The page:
Lumbar spinal fusion is major surgery and the patient needs time to heal. It is common to feel "run down" when first getting home.

Shifting positions frequently and avoiding long periods standing, sitting, or lying down are good strategies. Short walks, along with gradually increasing other activities, are helpful, but should be stopped if the pain increases dramatically.

Getting Help for Bigger Jobs

While recovery from a lumbar spinal fusion surgery, patients are typically asked to avoid bending, lifting heavy objects, and twisting the body. Most surgeons advise patients not to lift anything weighing more than a gallon of milk—about 8 pounds.

The lifting and bending involved in cooking and washing dishes can be painful, so frozen microwavable meals and paper plates a good option during this time. Chores that involve bending or lifting, such as laundry, grocery shopping, and caring for pets, are better done by someone else.

Managing Pain

The patient will likely still have pain after discharge from the hospital. Prescription pain medication will probably be recommended. If a narcotic is prescribed, the patient should not drink alcohol or operate a car, because this type of medication may cause drowsiness and/or impaired judgment. Ice packs may be used to supplement pain medication.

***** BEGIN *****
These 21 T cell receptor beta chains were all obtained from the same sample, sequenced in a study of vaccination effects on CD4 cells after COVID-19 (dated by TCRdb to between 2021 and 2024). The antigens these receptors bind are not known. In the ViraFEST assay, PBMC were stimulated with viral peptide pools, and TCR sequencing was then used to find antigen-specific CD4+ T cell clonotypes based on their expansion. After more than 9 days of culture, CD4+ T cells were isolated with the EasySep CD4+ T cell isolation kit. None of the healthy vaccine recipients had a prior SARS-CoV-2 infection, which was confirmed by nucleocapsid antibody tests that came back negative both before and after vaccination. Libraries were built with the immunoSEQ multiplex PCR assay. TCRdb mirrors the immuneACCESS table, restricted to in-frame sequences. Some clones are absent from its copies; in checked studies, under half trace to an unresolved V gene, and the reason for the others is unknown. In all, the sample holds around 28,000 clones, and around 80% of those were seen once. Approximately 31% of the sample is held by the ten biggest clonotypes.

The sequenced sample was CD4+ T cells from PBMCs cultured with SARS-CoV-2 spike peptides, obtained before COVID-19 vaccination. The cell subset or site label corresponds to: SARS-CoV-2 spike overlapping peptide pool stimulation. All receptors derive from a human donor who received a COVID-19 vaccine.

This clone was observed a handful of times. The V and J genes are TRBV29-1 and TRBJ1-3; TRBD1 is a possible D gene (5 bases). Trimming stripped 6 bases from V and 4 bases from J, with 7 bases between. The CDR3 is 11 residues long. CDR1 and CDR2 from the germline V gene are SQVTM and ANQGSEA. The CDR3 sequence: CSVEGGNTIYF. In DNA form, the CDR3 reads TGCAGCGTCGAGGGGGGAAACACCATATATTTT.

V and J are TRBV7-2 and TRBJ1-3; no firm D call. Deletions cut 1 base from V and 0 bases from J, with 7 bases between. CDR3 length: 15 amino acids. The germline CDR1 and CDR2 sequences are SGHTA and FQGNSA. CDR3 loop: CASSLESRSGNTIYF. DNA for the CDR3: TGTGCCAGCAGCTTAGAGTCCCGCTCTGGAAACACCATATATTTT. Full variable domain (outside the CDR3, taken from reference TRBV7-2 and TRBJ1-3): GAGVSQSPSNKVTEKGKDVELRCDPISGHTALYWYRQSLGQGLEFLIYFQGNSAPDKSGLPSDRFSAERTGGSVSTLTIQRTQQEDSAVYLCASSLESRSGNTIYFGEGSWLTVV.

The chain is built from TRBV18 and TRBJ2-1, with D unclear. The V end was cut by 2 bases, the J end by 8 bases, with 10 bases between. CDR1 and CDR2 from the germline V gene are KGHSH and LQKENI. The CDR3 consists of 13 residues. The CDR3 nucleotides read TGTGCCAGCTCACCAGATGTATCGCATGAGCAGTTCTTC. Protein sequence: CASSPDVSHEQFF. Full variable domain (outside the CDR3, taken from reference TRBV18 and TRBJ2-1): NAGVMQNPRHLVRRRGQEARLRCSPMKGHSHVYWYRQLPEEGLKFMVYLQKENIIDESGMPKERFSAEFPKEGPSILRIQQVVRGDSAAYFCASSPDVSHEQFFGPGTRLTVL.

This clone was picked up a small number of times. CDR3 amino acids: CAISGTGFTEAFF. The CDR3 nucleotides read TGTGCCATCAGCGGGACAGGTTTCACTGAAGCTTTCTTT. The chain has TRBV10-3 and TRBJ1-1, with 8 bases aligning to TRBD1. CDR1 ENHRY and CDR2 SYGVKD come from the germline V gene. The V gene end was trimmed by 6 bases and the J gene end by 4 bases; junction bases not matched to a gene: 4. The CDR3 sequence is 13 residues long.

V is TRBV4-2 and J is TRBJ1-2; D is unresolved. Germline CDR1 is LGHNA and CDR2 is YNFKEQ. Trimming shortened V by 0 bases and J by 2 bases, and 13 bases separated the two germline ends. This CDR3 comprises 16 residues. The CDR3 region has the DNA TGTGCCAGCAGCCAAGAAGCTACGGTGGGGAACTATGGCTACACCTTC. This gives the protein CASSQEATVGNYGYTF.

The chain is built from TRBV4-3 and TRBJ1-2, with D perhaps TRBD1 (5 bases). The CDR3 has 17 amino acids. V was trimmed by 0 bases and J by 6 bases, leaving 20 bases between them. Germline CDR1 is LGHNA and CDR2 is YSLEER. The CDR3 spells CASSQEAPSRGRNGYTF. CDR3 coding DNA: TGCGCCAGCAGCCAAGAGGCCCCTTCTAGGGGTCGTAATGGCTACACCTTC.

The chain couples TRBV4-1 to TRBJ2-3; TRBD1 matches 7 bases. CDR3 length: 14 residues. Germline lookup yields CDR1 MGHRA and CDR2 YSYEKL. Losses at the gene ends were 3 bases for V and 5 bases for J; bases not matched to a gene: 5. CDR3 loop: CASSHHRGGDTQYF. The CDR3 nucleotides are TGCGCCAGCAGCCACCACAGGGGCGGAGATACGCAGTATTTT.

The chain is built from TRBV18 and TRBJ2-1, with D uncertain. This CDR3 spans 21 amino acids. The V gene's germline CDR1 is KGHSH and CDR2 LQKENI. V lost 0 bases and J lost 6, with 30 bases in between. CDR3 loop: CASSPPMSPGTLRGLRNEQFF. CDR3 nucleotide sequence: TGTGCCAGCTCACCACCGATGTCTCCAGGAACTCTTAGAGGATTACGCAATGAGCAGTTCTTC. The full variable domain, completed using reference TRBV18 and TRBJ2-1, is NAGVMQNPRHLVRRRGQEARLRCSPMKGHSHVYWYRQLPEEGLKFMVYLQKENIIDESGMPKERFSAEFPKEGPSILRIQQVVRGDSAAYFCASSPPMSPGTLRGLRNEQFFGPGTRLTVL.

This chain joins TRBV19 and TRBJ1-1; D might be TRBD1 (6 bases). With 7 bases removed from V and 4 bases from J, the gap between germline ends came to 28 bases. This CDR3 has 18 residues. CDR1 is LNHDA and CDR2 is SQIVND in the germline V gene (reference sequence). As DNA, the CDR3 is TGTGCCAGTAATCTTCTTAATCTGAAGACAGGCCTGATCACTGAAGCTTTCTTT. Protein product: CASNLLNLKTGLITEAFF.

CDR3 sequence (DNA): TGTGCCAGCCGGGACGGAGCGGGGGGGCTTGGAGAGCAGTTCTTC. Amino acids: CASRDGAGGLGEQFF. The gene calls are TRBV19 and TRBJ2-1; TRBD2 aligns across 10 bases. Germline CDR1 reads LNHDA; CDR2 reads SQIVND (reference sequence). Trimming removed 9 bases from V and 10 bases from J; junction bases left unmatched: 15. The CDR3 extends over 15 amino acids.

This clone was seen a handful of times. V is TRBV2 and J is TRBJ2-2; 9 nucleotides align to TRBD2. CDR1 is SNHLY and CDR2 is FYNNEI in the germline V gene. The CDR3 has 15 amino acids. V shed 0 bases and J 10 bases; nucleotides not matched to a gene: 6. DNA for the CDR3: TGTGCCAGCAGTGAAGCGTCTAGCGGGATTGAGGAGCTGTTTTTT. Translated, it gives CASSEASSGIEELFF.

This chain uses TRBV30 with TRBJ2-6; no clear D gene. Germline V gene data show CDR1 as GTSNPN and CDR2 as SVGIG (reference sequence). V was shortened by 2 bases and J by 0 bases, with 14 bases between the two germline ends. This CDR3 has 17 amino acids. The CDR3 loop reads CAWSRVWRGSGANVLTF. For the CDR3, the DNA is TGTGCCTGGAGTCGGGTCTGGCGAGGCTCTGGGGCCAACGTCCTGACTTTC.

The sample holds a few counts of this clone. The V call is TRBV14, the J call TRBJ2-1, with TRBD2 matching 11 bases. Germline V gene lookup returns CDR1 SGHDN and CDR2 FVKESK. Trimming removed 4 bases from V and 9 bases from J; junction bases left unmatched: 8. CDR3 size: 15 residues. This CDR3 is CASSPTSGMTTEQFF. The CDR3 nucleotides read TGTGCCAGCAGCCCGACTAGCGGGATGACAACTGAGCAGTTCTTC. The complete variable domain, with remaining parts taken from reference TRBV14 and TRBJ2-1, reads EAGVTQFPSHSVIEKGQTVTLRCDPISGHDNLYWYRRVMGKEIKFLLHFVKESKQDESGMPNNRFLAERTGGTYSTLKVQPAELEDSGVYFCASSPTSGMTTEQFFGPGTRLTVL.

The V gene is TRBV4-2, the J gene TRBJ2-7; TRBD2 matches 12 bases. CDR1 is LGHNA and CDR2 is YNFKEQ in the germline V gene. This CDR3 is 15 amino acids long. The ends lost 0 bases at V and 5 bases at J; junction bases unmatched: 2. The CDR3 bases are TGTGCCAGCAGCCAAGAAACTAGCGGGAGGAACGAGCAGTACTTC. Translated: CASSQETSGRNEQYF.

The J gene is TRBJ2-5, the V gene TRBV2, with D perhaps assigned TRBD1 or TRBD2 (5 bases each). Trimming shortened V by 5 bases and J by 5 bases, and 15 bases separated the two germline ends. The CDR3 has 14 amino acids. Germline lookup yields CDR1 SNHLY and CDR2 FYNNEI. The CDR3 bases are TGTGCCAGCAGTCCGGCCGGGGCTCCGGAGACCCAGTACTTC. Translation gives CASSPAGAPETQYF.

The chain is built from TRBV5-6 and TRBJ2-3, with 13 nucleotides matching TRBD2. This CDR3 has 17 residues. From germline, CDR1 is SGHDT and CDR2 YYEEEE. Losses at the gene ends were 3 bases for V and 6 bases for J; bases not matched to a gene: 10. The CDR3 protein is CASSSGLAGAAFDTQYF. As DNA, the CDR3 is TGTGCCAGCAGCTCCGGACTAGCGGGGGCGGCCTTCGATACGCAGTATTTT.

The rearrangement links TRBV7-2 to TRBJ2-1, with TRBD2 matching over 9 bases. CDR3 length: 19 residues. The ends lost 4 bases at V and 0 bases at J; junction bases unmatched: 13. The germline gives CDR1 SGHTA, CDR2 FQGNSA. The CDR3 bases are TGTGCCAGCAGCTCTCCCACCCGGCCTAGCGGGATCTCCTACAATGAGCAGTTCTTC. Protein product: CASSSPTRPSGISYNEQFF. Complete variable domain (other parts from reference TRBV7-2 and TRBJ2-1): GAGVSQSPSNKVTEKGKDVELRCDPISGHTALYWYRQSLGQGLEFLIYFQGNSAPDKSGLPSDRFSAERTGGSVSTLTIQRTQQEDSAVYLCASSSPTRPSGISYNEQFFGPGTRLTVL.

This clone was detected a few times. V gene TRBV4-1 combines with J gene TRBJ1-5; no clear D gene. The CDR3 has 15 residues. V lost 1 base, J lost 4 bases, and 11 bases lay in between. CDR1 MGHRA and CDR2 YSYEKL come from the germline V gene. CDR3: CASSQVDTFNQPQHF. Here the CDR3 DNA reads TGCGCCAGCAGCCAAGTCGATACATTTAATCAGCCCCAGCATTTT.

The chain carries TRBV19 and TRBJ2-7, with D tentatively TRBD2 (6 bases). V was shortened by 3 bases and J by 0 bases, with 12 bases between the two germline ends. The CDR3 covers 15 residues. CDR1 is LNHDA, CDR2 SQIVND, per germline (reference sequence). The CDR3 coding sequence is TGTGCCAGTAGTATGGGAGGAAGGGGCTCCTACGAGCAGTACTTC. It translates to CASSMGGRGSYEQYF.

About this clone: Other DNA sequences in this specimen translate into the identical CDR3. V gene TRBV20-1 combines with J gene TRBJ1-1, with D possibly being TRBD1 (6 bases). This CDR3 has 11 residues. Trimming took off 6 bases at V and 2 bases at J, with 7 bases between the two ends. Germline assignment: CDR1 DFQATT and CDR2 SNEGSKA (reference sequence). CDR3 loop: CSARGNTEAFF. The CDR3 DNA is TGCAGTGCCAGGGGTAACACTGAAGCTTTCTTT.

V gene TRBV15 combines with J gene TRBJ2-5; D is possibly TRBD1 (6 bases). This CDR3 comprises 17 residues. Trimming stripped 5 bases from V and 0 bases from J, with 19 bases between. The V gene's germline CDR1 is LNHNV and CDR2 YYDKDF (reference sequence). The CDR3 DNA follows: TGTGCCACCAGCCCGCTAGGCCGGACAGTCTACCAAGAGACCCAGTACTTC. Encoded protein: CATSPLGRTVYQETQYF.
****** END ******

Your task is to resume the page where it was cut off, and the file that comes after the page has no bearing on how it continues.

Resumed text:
New regulations often make it more complicated than before to get more prescription pain relief medications such as narcotics (opioids). To avoid a delay, it is best to clearly understand the process for obtaining pain medications with the surgeon and/or staff before the operation.

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Warning Signs of Infection

The incision site needs to be washed daily and checked twice a day for signs of infection. Symptoms of a potential infection include fever, chills with an increase in redness, pain, or discharge around the surgical wound. The surgeon will need to be contacted if these symptoms appear. Showers are good for keeping the incision clean, but baths and swimming are not allowed until after the patient has checked with the surgeon at the first post-operative visit.

Adapting the Home Environment

These items may help make recovery at home more comfortable:

  • A “grabber” device. Bending and reaching up can be avoided with this lightweight tool, often sold at pharmacies and discount stores.
  • Toilet and shower equipment. Adding a shower mat, toilet riser, and a shower seat makes the bathroom safer and easier to use. Home health equipment is often covered by insurance.
  • A cane or walker. Patients who think a cane or walker would help them feel more stable can discuss this option with the surgeon.
  • A mini-fridge or cooler. Keeping cool drinks and ice packs close at hand helps patients avoid climbing stairs more than necessary.
  • A recliner or extra cushions. The seating position in a recliner takes some pressure off the lower back. Sitting on a cushioned surface is also likely to be more comfortable.
  • Fall prevention. It is best to remove anything that may be a tripping hazard, such as loose rugs or clutter. Some people also install handrails as needed, such as on stairs or in the shower.
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These changes can help the patient recover at a safe pace. Trying to do too much too quickly can increase pain and slow recovery.